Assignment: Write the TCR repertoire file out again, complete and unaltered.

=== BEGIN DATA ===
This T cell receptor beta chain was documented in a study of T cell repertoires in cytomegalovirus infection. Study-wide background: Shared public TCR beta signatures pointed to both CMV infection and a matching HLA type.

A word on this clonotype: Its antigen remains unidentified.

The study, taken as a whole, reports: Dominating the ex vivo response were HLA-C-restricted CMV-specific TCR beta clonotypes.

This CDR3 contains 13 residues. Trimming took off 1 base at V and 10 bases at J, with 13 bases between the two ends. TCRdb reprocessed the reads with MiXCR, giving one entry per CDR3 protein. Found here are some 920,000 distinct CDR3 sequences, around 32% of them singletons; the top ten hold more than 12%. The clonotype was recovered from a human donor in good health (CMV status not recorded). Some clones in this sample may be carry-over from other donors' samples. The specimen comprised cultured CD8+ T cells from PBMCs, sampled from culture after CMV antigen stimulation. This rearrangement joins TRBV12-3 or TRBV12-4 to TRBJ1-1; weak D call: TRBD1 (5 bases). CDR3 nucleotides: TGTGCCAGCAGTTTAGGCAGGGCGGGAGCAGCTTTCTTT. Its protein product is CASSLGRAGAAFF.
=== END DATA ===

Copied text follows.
This T cell receptor beta chain was documented in a study of T cell repertoires in cytomegalovirus infection. Study-wide background: Shared public TCR beta signatures pointed to both CMV infection and a matching HLA type.

A word on this clonotype: Its antigen remains unidentified.

The study, taken as a whole, reports: Dominating the ex vivo response were HLA-C-restricted CMV-specific TCR beta clonotypes.

This CDR3 contains 13 residues. Trimming took off 1 base at V and 10 bases at J, with 13 bases between the two ends. TCRdb reprocessed the reads with MiXCR, giving one entry per CDR3 protein. Found here are some 920,000 distinct CDR3 sequences, around 32% of them singletons; the top ten hold more than 12%. The clonotype was recovered from a human donor in good health (CMV status not recorded). Some clones in this sample may be carry-over from other donors' samples. The specimen comprised cultured CD8+ T cells from PBMCs, sampled from culture after CMV antigen stimulation. This rearrangement joins TRBV12-3 or TRBV12-4 to TRBJ1-1; weak D call: TRBD1 (5 bases). CDR3 nucleotides: TGTGCCAGCAGTTTAGGCAGGGCGGGAGCAGCTTTCTTT. Its protein product is CASSLGRAGAAFF.